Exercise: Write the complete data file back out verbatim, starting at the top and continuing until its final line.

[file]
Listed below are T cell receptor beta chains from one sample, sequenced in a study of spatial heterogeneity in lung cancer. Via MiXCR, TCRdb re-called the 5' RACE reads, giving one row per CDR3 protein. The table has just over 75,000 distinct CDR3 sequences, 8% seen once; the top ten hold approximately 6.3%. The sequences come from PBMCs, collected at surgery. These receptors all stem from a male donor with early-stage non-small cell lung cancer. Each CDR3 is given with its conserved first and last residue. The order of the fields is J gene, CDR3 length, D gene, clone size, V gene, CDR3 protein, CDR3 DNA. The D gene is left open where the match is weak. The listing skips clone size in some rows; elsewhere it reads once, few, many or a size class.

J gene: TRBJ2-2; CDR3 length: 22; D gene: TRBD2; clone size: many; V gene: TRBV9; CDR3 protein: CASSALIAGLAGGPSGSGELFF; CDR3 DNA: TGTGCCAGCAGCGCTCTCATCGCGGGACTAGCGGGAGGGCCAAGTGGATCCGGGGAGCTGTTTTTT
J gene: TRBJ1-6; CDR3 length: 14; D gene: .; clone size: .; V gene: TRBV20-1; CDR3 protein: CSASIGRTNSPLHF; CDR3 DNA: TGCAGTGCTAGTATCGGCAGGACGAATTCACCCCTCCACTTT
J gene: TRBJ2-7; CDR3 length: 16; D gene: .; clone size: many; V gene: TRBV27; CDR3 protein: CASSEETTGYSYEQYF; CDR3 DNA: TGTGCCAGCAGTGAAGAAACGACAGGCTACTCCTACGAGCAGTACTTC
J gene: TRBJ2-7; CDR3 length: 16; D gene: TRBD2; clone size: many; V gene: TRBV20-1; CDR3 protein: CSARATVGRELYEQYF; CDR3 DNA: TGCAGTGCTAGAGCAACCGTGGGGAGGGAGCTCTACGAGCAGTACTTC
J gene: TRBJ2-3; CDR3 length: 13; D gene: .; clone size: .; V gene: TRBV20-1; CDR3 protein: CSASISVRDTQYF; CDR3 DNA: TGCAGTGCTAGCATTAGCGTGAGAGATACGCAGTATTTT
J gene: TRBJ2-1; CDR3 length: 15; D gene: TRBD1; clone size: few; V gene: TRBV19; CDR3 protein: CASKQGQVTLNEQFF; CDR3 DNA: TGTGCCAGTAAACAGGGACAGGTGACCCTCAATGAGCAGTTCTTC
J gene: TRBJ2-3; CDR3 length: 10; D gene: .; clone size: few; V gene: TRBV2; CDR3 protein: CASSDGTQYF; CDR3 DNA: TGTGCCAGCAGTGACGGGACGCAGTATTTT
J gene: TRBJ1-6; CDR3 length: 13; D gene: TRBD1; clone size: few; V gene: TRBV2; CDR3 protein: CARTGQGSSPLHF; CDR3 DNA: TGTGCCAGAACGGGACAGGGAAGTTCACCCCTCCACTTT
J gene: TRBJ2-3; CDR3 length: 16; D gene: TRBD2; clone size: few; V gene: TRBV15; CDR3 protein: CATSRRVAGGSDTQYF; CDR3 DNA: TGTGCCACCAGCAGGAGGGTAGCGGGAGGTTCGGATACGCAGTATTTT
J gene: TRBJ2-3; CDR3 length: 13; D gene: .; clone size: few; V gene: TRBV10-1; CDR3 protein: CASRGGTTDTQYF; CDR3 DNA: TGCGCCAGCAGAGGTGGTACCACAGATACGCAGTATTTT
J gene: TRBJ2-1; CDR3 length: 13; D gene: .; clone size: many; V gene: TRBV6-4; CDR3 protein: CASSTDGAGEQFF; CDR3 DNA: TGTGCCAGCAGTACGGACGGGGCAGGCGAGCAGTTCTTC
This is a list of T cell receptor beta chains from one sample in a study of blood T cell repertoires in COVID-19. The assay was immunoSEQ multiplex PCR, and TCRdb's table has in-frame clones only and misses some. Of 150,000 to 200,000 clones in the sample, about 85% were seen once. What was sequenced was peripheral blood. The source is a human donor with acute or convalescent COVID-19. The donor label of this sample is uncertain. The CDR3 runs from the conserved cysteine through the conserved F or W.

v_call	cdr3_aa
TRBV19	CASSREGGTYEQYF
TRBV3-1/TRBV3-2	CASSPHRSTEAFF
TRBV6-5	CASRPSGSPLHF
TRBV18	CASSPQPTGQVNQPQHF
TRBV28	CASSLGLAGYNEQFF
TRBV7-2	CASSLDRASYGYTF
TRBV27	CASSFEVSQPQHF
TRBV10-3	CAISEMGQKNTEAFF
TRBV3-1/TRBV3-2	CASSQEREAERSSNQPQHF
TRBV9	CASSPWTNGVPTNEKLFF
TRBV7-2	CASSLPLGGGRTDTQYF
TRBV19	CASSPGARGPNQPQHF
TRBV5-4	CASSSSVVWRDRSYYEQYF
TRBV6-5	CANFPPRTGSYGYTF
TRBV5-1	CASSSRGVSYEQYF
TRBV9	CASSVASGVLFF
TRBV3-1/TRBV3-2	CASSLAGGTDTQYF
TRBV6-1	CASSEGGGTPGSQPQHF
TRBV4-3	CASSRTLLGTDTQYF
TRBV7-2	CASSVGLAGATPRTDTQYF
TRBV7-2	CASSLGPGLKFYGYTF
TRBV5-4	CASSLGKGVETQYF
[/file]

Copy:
Listed below are T cell receptor beta chains from one sample, sequenced in a study of spatial heterogeneity in lung cancer. Via MiXCR, TCRdb re-called the 5' RACE reads, giving one row per CDR3 protein. The table has just over 75,000 distinct CDR3 sequences, 8% seen once; the top ten hold approximately 6.3%. The sequences come from PBMCs, collected at surgery. These receptors all stem from a male donor with early-stage non-small cell lung cancer. Each CDR3 is given with its conserved first and last residue. The order of the fields is J gene, CDR3 length, D gene, clone size, V gene, CDR3 protein, CDR3 DNA. The D gene is left open where the match is weak. The listing skips clone size in some rows; elsewhere it reads once, few, many or a size class.

J gene: TRBJ2-2; CDR3 length: 22; D gene: TRBD2; clone size: many; V gene: TRBV9; CDR3 protein: CASSALIAGLAGGPSGSGELFF; CDR3 DNA: TGTGCCAGCAGCGCTCTCATCGCGGGACTAGCGGGAGGGCCAAGTGGATCCGGGGAGCTGTTTTTT
J gene: TRBJ1-6; CDR3 length: 14; D gene: .; clone size: .; V gene: TRBV20-1; CDR3 protein: CSASIGRTNSPLHF; CDR3 DNA: TGCAGTGCTAGTATCGGCAGGACGAATTCACCCCTCCACTTT
J gene: TRBJ2-7; CDR3 length: 16; D gene: .; clone size: many; V gene: TRBV27; CDR3 protein: CASSEETTGYSYEQYF; CDR3 DNA: TGTGCCAGCAGTGAAGAAACGACAGGCTACTCCTACGAGCAGTACTTC
J gene: TRBJ2-7; CDR3 length: 16; D gene: TRBD2; clone size: many; V gene: TRBV20-1; CDR3 protein: CSARATVGRELYEQYF; CDR3 DNA: TGCAGTGCTAGAGCAACCGTGGGGAGGGAGCTCTACGAGCAGTACTTC
J gene: TRBJ2-3; CDR3 length: 13; D gene: .; clone size: .; V gene: TRBV20-1; CDR3 protein: CSASISVRDTQYF; CDR3 DNA: TGCAGTGCTAGCATTAGCGTGAGAGATACGCAGTATTTT
J gene: TRBJ2-1; CDR3 length: 15; D gene: TRBD1; clone size: few; V gene: TRBV19; CDR3 protein: CASKQGQVTLNEQFF; CDR3 DNA: TGTGCCAGTAAACAGGGACAGGTGACCCTCAATGAGCAGTTCTTC
J gene: TRBJ2-3; CDR3 length: 10; D gene: .; clone size: few; V gene: TRBV2; CDR3 protein: CASSDGTQYF; CDR3 DNA: TGTGCCAGCAGTGACGGGACGCAGTATTTT
J gene: TRBJ1-6; CDR3 length: 13; D gene: TRBD1; clone size: few; V gene: TRBV2; CDR3 protein: CARTGQGSSPLHF; CDR3 DNA: TGTGCCAGAACGGGACAGGGAAGTTCACCCCTCCACTTT
J gene: TRBJ2-3; CDR3 length: 16; D gene: TRBD2; clone size: few; V gene: TRBV15; CDR3 protein: CATSRRVAGGSDTQYF; CDR3 DNA: TGTGCCACCAGCAGGAGGGTAGCGGGAGGTTCGGATACGCAGTATTTT
J gene: TRBJ2-3; CDR3 length: 13; D gene: .; clone size: few; V gene: TRBV10-1; CDR3 protein: CASRGGTTDTQYF; CDR3 DNA: TGCGCCAGCAGAGGTGGTACCACAGATACGCAGTATTTT
J gene: TRBJ2-1; CDR3 length: 13; D gene: .; clone size: many; V gene: TRBV6-4; CDR3 protein: CASSTDGAGEQFF; CDR3 DNA: TGTGCCAGCAGTACGGACGGGGCAGGCGAGCAGTTCTTC
This is a list of T cell receptor beta chains from one sample in a study of blood T cell repertoires in COVID-19. The assay was immunoSEQ multiplex PCR, and TCRdb's table has in-frame clones only and misses some. Of 150,000 to 200,000 clones in the sample, about 85% were seen once. What was sequenced was peripheral blood. The source is a human donor with acute or convalescent COVID-19. The donor label of this sample is uncertain. The CDR3 runs from the conserved cysteine through the conserved F or W.

v_call	cdr3_aa
TRBV19	CASSREGGTYEQYF
TRBV3-1/TRBV3-2	CASSPHRSTEAFF
TRBV6-5	CASRPSGSPLHF
TRBV18	CASSPQPTGQVNQPQHF
TRBV28	CASSLGLAGYNEQFF
TRBV7-2	CASSLDRASYGYTF
TRBV27	CASSFEVSQPQHF
TRBV10-3	CAISEMGQKNTEAFF
TRBV3-1/TRBV3-2	CASSQEREAERSSNQPQHF
TRBV9	CASSPWTNGVPTNEKLFF
TRBV7-2	CASSLPLGGGRTDTQYF
TRBV19	CASSPGARGPNQPQHF
TRBV5-4	CASSSSVVWRDRSYYEQYF
TRBV6-5	CANFPPRTGSYGYTF
TRBV5-1	CASSSRGVSYEQYF
TRBV9	CASSVASGVLFF
TRBV3-1/TRBV3-2	CASSLAGGTDTQYF
TRBV6-1	CASSEGGGTPGSQPQHF
TRBV4-3	CASSRTLLGTDTQYF
TRBV7-2	CASSVGLAGATPRTDTQYF
TRBV7-2	CASSLGPGLKFYGYTF
TRBV5-4	CASSLGKGVETQYF